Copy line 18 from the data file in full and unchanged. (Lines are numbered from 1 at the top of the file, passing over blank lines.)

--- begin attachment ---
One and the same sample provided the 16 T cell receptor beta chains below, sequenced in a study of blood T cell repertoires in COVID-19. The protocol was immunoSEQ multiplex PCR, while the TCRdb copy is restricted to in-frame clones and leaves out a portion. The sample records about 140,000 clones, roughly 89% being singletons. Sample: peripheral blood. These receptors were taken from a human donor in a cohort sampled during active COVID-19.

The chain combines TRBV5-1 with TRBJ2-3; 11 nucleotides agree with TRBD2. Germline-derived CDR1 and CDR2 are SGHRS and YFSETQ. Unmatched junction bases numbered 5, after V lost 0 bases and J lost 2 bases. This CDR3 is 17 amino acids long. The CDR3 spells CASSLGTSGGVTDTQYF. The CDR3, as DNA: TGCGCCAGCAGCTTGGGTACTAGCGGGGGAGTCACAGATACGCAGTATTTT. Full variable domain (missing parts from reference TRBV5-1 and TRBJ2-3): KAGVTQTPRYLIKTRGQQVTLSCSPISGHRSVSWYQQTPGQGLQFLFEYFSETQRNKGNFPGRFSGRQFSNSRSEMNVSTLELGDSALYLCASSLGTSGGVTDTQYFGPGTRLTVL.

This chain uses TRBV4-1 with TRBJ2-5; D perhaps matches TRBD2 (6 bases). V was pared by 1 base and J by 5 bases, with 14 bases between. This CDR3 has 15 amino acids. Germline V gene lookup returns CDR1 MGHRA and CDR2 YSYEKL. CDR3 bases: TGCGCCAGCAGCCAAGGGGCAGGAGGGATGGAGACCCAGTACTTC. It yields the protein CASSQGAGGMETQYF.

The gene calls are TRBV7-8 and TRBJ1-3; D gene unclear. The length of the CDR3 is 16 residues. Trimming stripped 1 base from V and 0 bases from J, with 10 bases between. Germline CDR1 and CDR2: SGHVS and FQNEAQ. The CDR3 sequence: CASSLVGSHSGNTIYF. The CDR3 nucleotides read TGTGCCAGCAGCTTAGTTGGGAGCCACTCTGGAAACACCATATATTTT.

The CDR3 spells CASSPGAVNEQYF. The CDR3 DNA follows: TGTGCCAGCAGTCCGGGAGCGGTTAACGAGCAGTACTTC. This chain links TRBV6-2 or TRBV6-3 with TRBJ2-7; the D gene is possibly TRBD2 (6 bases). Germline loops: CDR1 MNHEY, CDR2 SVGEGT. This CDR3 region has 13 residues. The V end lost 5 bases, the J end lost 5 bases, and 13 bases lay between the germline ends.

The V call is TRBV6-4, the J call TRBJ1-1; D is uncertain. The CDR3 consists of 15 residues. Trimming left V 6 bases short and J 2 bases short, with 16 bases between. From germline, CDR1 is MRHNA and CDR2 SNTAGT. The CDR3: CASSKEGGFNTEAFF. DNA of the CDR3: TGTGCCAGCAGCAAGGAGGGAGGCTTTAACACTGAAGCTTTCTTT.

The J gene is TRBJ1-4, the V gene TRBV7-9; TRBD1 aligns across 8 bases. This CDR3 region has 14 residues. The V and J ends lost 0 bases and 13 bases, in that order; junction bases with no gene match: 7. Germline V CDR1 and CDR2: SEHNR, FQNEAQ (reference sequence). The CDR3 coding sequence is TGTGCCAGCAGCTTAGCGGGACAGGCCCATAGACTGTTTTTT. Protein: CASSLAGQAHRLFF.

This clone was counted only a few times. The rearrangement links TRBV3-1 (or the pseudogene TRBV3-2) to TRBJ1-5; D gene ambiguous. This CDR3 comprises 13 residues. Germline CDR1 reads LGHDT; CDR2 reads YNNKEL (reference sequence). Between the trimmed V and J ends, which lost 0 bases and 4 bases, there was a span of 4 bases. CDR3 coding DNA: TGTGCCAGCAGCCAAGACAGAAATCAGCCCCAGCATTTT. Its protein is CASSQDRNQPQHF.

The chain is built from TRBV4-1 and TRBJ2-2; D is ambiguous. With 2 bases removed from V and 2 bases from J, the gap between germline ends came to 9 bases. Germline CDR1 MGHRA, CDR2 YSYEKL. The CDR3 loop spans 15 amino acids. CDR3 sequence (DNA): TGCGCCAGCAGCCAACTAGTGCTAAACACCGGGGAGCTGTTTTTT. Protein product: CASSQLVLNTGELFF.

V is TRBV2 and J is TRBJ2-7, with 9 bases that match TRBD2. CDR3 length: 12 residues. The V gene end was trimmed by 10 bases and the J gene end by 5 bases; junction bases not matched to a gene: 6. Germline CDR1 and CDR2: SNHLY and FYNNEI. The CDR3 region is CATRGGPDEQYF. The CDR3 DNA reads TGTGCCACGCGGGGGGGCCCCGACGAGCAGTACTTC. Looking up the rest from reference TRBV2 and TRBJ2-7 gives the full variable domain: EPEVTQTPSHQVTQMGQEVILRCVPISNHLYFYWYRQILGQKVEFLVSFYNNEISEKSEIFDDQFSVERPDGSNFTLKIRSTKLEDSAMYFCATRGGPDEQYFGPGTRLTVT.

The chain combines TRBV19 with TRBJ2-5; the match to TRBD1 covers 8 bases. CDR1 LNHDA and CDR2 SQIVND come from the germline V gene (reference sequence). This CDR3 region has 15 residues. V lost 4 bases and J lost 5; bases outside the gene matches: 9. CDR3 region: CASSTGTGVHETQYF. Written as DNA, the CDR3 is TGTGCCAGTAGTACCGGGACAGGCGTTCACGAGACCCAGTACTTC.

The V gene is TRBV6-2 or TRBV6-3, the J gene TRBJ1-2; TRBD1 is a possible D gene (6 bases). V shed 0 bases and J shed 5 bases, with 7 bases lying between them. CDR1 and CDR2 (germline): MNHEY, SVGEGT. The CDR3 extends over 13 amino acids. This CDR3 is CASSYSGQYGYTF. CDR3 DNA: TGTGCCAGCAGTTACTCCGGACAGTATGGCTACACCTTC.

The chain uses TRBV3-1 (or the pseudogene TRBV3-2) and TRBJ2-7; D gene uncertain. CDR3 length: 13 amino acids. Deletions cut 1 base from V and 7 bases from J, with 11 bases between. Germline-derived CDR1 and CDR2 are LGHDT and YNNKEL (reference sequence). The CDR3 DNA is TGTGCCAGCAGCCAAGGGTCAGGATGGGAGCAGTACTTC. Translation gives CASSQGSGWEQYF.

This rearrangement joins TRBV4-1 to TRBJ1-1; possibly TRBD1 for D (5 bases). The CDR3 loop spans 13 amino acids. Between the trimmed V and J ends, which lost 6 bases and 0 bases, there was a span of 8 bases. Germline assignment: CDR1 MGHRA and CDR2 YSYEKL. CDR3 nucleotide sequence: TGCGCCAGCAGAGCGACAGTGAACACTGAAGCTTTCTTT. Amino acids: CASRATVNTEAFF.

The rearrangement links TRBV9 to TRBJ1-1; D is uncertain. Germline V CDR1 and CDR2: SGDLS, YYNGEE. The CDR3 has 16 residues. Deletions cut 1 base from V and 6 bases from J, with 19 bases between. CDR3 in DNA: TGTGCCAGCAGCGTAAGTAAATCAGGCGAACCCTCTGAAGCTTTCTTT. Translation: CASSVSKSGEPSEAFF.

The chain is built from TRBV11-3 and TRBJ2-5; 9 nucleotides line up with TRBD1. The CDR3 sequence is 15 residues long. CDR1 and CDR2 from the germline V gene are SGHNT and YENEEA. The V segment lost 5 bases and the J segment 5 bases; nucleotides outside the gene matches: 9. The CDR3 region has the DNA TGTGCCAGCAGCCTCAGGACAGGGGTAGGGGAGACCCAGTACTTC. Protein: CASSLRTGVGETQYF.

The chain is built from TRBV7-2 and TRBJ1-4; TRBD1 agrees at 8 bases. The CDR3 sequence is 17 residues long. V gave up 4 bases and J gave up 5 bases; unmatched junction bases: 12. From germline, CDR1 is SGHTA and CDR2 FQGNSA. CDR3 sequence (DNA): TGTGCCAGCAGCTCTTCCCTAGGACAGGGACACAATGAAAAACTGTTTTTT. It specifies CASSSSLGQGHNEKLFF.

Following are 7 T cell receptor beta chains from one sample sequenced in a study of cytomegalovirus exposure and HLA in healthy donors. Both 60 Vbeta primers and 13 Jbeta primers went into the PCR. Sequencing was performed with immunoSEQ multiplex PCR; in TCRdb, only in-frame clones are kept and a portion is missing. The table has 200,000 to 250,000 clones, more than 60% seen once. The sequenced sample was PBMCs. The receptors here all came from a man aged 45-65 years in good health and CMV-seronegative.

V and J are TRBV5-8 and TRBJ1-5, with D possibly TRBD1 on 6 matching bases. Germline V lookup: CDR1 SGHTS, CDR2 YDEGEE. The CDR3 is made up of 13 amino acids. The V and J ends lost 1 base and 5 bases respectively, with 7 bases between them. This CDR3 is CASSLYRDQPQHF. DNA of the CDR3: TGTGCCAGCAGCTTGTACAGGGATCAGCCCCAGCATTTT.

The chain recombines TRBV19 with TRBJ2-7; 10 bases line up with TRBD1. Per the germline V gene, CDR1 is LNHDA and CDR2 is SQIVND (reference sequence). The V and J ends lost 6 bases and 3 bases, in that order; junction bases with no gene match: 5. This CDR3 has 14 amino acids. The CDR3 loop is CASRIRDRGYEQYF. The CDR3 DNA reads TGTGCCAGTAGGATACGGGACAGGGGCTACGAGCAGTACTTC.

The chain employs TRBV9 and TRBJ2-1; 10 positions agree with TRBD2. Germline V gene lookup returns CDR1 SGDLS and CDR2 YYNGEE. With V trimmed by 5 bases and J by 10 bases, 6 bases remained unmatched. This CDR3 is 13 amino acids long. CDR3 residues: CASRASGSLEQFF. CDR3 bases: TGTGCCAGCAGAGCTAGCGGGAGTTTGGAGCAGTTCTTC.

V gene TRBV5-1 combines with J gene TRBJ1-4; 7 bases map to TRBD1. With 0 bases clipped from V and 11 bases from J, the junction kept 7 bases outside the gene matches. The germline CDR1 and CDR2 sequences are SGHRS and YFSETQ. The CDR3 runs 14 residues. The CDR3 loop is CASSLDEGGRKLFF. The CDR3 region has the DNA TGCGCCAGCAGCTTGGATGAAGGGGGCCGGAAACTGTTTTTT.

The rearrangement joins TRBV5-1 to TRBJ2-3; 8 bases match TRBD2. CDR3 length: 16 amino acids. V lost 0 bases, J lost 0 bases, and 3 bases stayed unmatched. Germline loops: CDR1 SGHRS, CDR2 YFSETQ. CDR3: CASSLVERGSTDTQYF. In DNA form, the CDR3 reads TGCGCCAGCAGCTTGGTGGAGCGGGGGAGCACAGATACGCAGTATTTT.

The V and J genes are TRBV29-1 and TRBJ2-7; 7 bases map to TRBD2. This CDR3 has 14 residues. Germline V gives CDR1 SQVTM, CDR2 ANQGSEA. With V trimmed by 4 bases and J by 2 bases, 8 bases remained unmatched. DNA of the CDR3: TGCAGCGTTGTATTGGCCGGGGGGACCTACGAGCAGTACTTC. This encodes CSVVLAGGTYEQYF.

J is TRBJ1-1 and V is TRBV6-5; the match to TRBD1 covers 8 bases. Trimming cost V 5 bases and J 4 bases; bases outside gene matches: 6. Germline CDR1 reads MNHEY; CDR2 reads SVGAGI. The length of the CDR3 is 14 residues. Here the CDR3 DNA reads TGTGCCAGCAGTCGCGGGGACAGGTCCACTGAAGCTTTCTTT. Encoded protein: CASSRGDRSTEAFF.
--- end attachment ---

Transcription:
Following are 7 T cell receptor beta chains from one sample sequenced in a study of cytomegalovirus exposure and HLA in healthy donors. Both 60 Vbeta primers and 13 Jbeta primers went into the PCR. Sequencing was performed with immunoSEQ multiplex PCR; in TCRdb, only in-frame clones are kept and a portion is missing. The table has 200,000 to 250,000 clones, more than 60% seen once. The sequenced sample was PBMCs. The receptors here all came from a man aged 45-65 years in good health and CMV-seronegative.